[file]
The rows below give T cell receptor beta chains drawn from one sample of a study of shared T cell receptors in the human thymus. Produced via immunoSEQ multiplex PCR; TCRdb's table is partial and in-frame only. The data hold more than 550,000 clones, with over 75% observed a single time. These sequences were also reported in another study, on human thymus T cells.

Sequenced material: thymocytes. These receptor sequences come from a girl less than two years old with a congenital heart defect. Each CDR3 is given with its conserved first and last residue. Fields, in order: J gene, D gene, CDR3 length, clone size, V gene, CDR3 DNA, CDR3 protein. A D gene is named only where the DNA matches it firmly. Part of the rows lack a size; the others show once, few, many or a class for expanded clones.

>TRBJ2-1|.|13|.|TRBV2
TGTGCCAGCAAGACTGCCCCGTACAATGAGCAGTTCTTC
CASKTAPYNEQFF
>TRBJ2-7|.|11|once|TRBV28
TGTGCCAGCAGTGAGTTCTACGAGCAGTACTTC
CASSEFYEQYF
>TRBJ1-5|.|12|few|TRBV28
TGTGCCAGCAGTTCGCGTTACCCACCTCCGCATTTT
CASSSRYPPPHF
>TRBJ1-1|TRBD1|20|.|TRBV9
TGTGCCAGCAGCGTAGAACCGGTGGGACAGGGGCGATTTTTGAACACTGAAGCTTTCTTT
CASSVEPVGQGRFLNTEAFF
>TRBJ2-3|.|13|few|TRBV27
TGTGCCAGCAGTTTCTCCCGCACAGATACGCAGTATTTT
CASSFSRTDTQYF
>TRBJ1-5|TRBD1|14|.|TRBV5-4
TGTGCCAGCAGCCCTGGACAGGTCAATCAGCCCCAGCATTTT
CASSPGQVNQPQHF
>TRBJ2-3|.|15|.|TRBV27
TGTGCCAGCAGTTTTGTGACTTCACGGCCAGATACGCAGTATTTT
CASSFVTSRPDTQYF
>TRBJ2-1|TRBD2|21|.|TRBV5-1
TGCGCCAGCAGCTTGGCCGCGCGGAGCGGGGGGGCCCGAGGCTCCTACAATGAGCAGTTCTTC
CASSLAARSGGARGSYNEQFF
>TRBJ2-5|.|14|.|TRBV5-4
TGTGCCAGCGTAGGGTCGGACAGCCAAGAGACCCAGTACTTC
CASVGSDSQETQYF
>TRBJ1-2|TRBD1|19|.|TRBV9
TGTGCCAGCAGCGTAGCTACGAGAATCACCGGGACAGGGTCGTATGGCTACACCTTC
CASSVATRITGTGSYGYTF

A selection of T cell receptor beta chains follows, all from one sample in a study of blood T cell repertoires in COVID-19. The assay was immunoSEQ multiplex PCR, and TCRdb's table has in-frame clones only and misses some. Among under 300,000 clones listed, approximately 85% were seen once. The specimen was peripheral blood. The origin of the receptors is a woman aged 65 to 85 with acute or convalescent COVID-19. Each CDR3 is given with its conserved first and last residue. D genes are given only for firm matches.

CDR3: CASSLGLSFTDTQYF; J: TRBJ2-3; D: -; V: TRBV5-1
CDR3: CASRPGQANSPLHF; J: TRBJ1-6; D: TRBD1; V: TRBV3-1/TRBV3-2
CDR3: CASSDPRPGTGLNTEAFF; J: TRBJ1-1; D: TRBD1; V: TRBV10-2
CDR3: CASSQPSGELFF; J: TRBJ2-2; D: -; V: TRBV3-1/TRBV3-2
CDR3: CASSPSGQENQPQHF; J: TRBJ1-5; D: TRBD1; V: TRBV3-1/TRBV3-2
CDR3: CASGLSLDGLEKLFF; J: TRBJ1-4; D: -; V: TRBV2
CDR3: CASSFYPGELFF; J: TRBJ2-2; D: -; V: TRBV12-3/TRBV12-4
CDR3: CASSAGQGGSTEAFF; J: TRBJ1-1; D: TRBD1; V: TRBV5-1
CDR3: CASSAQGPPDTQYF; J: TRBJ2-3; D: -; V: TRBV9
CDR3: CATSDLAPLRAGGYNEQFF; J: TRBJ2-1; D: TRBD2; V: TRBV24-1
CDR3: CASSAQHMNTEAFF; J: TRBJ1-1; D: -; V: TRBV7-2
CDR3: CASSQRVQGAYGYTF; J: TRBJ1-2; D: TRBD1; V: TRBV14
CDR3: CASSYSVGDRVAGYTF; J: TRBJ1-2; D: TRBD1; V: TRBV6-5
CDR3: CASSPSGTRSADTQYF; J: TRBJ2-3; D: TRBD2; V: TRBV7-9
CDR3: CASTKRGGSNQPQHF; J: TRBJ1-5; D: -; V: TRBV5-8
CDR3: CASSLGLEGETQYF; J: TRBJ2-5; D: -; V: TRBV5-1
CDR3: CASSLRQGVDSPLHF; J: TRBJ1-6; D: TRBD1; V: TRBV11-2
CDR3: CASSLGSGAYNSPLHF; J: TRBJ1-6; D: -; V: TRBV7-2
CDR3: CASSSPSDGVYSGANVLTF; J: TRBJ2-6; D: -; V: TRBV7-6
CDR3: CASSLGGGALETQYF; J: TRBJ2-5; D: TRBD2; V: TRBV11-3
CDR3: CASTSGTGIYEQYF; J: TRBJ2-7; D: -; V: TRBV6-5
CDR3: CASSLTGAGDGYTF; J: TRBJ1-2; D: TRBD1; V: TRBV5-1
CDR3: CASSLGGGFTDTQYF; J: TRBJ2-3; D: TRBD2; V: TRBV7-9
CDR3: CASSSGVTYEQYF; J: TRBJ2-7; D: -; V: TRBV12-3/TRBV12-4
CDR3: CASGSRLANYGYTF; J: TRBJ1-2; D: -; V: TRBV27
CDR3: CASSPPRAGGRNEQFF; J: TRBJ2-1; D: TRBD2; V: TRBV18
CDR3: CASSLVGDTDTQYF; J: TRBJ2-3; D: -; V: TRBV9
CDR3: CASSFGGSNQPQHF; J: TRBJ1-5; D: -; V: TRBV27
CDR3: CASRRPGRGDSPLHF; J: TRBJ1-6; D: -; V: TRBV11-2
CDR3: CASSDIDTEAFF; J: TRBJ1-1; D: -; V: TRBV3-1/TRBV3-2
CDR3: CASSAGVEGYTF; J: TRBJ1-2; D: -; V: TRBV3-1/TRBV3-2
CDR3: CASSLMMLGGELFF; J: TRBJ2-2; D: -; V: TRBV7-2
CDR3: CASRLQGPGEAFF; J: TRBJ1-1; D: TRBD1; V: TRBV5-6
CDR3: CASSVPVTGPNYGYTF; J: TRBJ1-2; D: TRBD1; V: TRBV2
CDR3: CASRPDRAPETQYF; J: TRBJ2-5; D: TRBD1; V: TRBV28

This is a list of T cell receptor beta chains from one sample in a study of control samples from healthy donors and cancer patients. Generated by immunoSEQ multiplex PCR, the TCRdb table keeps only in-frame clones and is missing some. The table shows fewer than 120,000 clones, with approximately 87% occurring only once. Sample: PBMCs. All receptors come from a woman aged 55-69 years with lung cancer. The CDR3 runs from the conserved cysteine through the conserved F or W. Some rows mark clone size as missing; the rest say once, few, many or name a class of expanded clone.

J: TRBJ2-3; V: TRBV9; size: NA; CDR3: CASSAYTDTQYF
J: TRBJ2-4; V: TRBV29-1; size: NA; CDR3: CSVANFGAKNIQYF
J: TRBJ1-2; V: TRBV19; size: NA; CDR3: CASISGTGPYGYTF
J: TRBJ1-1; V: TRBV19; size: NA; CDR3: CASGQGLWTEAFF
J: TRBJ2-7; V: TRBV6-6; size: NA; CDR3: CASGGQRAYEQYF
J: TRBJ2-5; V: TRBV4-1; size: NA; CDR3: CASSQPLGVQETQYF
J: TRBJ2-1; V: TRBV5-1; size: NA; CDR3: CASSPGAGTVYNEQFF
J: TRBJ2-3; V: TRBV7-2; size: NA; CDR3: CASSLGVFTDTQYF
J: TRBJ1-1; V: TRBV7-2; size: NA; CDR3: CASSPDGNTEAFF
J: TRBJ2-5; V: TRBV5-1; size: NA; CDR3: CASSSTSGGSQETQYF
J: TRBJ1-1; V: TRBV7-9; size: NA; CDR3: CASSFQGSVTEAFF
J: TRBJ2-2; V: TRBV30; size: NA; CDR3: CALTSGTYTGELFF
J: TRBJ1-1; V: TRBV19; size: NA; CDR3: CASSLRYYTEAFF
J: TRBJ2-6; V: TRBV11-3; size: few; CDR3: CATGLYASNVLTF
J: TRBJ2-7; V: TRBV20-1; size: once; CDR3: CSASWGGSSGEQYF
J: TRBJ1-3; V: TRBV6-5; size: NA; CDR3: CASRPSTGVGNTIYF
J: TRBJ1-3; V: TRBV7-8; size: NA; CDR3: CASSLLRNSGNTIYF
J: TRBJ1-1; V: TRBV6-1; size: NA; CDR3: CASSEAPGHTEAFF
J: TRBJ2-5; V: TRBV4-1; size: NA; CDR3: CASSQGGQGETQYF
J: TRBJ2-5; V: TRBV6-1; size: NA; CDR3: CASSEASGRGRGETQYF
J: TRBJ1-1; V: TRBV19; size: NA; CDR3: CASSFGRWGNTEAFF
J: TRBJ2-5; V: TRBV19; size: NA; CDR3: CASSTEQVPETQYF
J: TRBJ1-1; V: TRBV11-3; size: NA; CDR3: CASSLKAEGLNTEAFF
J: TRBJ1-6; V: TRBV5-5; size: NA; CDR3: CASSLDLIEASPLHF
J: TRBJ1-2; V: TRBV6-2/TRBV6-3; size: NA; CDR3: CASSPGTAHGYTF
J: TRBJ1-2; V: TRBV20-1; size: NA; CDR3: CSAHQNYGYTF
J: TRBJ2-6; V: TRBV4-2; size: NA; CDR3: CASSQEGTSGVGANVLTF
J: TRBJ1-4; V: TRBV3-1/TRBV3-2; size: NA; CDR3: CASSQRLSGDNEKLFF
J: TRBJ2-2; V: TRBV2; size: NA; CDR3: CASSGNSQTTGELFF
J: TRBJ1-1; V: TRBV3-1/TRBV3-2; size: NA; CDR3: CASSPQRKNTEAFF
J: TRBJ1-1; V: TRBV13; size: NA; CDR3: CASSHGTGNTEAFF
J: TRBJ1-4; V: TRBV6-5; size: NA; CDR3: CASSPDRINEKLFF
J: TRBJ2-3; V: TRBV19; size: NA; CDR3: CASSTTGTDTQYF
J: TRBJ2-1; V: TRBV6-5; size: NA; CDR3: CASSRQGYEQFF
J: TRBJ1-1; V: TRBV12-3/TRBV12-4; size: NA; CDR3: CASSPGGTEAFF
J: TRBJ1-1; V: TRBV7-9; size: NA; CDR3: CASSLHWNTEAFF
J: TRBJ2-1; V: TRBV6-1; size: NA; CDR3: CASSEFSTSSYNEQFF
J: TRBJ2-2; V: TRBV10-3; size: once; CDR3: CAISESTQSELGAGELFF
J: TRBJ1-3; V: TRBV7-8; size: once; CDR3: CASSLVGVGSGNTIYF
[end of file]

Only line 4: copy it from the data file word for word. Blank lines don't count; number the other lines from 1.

TGTGCCAGCAAGACTGCCCCGTACAATGAGCAGTTCTTC